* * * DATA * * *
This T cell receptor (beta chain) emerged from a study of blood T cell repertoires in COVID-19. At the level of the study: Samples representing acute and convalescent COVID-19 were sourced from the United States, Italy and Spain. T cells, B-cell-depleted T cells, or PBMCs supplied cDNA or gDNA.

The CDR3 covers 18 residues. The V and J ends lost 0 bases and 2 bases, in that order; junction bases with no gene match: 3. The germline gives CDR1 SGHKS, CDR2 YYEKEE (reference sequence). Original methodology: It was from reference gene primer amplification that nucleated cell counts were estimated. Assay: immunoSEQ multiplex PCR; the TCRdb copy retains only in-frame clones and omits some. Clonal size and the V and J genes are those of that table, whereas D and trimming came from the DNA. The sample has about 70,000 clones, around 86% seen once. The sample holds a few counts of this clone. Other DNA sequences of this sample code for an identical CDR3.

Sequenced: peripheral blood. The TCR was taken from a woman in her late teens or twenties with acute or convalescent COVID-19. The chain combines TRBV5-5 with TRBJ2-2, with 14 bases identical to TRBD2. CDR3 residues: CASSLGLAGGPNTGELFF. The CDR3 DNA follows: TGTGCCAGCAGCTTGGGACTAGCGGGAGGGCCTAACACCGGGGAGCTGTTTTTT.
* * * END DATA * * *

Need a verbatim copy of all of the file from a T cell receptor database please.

This T cell receptor (beta chain) emerged from a study of blood T cell repertoires in COVID-19. At the level of the study: Samples representing acute and convalescent COVID-19 were sourced from the United States, Italy and Spain. T cells, B-cell-depleted T cells, or PBMCs supplied cDNA or gDNA.

The CDR3 covers 18 residues. The V and J ends lost 0 bases and 2 bases, in that order; junction bases with no gene match: 3. The germline gives CDR1 SGHKS, CDR2 YYEKEE (reference sequence). Original methodology: It was from reference gene primer amplification that nucleated cell counts were estimated. Assay: immunoSEQ multiplex PCR; the TCRdb copy retains only in-frame clones and omits some. Clonal size and the V and J genes are those of that table, whereas D and trimming came from the DNA. The sample has about 70,000 clones, around 86% seen once. The sample holds a few counts of this clone. Other DNA sequences of this sample code for an identical CDR3.

Sequenced: peripheral blood. The TCR was taken from a woman in her late teens or twenties with acute or convalescent COVID-19. The chain combines TRBV5-5 with TRBJ2-2, with 14 bases identical to TRBD2. CDR3 residues: CASSLGLAGGPNTGELFF. The CDR3 DNA follows: TGTGCCAGCAGCTTGGGACTAGCGGGAGGGCCTAACACCGGGGAGCTGTTTTTT.